WHITE BEAR LAKE — Paper or plastic? Germans will not choose plastic.
That was just one observation by White Bear Lake delegates who traveled to Germany in September as part of the Climate Smart Municipalities Exchange program.
In a short PowerPoint presentation to City Council Dec. 10, Mayor Jo Emerson, councilmen Doug Biehn and Kevin Edberg and City Manager Ellen Hiniker talked about takeaways from their travels to Ludenscheid, Germany, as part of the University of Minnesota exchange program. Six Minnesota cities are partnered with German counterparts in the program to accelerate progress toward a cleaner and more efficient energy footprint.
One prominent takeaway, the delegates said, was Germany's waste reduction culture.
Mayor Emerson observed that Styrofoam cups, paper plates and plastic forks were absent at their meetings. Coffee and water came in glass. There are no plastic bags for purchases when you shop or plastic water bottles. And recyclables have very specific sorting containers to keep them pure and marketable.
The White Bear group also visited Saerbeck, where they toured an old army munitions plant that was converted into a bioenergy park. Citizens and businesses invested in the park to sell energy to the grid. “The takeaway here is how private citizen action matters,” Edberg said. “The energy park is privately owned. They invested in solar and wind towers and a recycling center.”
A comment the delegation heard more than once was how lucky they were to live in Minnesota. The state is geographically suited for solar and wind power, Emerson said, more so than Germany.
Edberg added that young people are key to reducing energy use. He happened to be in Bonn during a Fridays for Future rally, a middle-school-age movement of youth pushing for change. They also met members of a high school meteorology club in Ludenscheid that monitors a weather station. There may be opportunity for White Bear Lake high school students to collaborate on a project with the club or be part of an exchange program.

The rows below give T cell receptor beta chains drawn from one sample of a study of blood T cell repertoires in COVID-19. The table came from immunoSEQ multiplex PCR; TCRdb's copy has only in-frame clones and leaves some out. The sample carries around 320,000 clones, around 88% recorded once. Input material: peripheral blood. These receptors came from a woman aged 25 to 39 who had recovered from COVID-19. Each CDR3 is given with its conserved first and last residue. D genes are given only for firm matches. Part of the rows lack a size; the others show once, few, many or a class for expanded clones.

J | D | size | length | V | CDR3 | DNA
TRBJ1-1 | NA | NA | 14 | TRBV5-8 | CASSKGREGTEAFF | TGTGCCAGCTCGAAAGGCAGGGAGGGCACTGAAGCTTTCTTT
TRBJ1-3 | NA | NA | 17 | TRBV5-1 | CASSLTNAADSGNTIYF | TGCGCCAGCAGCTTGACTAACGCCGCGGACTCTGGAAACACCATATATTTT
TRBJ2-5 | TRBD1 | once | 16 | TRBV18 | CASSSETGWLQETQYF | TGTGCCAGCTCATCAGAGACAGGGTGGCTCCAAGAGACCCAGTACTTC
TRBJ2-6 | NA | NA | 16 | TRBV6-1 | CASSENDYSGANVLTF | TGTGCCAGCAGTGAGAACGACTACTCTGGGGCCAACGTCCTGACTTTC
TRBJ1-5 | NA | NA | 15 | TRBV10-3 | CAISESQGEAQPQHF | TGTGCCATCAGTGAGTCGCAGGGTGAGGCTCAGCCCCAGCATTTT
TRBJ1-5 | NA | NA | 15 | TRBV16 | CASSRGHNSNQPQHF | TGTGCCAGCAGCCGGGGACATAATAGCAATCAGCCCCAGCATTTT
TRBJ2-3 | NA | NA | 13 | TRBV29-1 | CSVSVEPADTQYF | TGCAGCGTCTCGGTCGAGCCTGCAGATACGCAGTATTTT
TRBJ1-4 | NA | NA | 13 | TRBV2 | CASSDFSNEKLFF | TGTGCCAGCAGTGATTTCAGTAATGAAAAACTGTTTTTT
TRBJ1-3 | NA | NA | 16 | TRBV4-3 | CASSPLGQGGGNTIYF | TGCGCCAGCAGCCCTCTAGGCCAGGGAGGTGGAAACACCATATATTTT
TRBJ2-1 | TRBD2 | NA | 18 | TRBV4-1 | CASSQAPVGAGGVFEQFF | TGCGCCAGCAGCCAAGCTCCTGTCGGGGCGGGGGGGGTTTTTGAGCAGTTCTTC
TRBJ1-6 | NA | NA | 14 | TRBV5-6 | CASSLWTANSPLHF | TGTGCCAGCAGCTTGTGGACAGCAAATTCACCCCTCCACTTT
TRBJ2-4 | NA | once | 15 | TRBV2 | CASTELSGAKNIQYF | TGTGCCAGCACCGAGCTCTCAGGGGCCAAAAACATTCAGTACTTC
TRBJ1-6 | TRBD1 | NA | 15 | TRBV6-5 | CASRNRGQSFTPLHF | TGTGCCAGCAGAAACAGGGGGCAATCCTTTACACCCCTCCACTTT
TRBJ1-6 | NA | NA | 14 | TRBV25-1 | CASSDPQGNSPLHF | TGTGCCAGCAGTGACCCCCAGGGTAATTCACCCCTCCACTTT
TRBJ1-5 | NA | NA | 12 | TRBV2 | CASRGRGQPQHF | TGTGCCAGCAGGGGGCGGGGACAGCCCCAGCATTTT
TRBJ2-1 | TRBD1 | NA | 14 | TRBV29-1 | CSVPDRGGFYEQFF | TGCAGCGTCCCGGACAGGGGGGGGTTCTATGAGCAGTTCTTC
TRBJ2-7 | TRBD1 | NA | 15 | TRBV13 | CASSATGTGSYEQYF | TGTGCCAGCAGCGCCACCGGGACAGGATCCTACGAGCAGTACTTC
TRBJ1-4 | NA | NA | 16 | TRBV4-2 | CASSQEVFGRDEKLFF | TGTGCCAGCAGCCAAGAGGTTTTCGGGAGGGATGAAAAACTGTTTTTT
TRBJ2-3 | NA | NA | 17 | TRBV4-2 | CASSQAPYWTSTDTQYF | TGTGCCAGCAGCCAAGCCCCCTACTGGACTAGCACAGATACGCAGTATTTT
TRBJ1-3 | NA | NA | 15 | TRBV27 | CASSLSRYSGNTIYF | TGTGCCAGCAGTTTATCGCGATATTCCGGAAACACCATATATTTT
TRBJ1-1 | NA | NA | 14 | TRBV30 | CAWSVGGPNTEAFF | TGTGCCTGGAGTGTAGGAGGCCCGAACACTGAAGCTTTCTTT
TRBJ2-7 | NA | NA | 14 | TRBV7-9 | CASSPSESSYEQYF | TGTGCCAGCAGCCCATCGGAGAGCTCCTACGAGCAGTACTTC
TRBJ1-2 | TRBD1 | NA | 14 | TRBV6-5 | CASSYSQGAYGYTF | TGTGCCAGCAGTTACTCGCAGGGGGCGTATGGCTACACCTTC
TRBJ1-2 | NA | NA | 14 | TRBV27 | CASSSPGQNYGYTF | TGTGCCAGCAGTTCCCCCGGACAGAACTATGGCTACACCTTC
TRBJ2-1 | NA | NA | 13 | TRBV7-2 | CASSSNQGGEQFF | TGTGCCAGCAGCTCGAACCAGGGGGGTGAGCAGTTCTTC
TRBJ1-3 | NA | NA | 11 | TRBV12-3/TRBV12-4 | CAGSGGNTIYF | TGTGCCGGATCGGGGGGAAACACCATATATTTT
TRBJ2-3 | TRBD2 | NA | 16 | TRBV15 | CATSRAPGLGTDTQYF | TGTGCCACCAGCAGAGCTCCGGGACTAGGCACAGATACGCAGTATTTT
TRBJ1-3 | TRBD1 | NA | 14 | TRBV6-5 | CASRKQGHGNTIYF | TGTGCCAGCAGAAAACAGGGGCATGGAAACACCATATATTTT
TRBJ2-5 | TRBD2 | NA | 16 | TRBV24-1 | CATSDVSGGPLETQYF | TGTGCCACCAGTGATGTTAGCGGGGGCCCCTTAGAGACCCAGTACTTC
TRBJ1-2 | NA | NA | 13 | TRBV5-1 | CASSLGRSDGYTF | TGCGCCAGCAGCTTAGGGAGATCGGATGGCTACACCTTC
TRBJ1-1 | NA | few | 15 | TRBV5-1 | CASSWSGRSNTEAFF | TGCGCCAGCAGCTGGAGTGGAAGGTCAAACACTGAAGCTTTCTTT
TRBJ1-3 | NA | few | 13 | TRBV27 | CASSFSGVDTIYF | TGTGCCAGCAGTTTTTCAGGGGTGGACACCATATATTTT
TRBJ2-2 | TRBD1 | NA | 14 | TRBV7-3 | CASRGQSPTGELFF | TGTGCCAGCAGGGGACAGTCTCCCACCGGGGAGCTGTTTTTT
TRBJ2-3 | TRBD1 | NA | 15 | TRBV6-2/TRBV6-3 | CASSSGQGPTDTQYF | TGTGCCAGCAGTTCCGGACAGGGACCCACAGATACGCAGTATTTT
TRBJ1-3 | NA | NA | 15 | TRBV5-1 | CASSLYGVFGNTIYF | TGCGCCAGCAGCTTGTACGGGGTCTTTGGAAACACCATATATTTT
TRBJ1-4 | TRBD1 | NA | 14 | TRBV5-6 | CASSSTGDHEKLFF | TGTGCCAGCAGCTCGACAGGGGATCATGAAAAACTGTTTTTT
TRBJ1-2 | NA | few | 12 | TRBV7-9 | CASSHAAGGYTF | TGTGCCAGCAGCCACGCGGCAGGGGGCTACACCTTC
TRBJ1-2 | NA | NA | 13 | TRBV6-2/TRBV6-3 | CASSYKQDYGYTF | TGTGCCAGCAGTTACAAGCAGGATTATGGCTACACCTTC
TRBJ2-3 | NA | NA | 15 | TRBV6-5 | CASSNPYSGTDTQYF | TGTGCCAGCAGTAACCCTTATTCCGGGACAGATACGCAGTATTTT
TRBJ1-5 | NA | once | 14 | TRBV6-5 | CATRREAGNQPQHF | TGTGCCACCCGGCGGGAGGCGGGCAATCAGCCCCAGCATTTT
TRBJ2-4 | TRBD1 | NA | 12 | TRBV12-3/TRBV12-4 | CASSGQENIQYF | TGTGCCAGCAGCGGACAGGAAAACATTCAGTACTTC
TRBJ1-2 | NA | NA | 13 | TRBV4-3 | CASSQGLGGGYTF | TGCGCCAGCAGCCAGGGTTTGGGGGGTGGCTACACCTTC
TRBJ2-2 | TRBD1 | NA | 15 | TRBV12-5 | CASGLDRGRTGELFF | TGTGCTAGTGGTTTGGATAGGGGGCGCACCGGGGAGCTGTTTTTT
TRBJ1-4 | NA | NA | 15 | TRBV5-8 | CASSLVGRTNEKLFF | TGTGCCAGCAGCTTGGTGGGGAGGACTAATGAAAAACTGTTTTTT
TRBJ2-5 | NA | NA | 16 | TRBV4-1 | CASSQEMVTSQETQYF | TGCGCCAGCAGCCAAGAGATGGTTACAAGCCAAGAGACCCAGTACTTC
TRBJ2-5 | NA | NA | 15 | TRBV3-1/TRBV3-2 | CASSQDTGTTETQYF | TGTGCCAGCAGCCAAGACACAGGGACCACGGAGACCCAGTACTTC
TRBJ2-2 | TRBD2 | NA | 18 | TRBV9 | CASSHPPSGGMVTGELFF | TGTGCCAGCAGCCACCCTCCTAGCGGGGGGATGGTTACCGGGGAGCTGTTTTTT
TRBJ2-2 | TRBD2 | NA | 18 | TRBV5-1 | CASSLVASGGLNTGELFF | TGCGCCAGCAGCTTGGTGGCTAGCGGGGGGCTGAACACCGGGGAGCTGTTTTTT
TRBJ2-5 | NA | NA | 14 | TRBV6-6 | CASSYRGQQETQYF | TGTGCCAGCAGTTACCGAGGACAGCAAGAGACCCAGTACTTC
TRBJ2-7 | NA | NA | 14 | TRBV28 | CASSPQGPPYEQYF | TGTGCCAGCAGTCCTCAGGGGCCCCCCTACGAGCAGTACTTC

They also heard a fascinating presentation by Gerard Reid of Alexa Capital, currently a fellow at the U of M. Edberg would like to set up a presentation by Reid for community leaders.
Regardless of one's opinion on the consequences of human-caused climate change, the economic case is what's important, added Biehn. “The rest of the world believes this and is going with energy conservation and renewables,” he said. “They are making big business out of this. We need to get with the program or get out of the way. Shell Oil wants to be largest solar producer in the world. I found the business/economic aspect of this amazing.”
Ludenscheid has a 50-member city council that unanimously voted on a climate action plan. Among its 59 actions: a car-free city center by 2030, abandonment of single-use containers, new construction that requires solar and green roof and facades and 20% of city budget surpluses dedicated to environmental projects.
Hiniker said White Bear plans to put together a list of suggestions the city can use to support climate change initiatives, with input from a steering committee. Five other cities are involved in the Climate Smart program as well, so White Bear will look at things those cities are doing in their communities. Hiniker said Trane company also offered to do an extensive review of city facilities to look for energy inefficiencies.
Councilman Dan Jones pointed out that the name Climate Smart says a lot. “The name avoids controversy. But I would warn us to go at a pace of residents' acceptance. I learned that trying to clean up a lake (Goose Lake). The neighbors won't support it; neither will we or the DNR. We can't even clean up our own backyard. Let’s do that before we tell neighbors what to do.”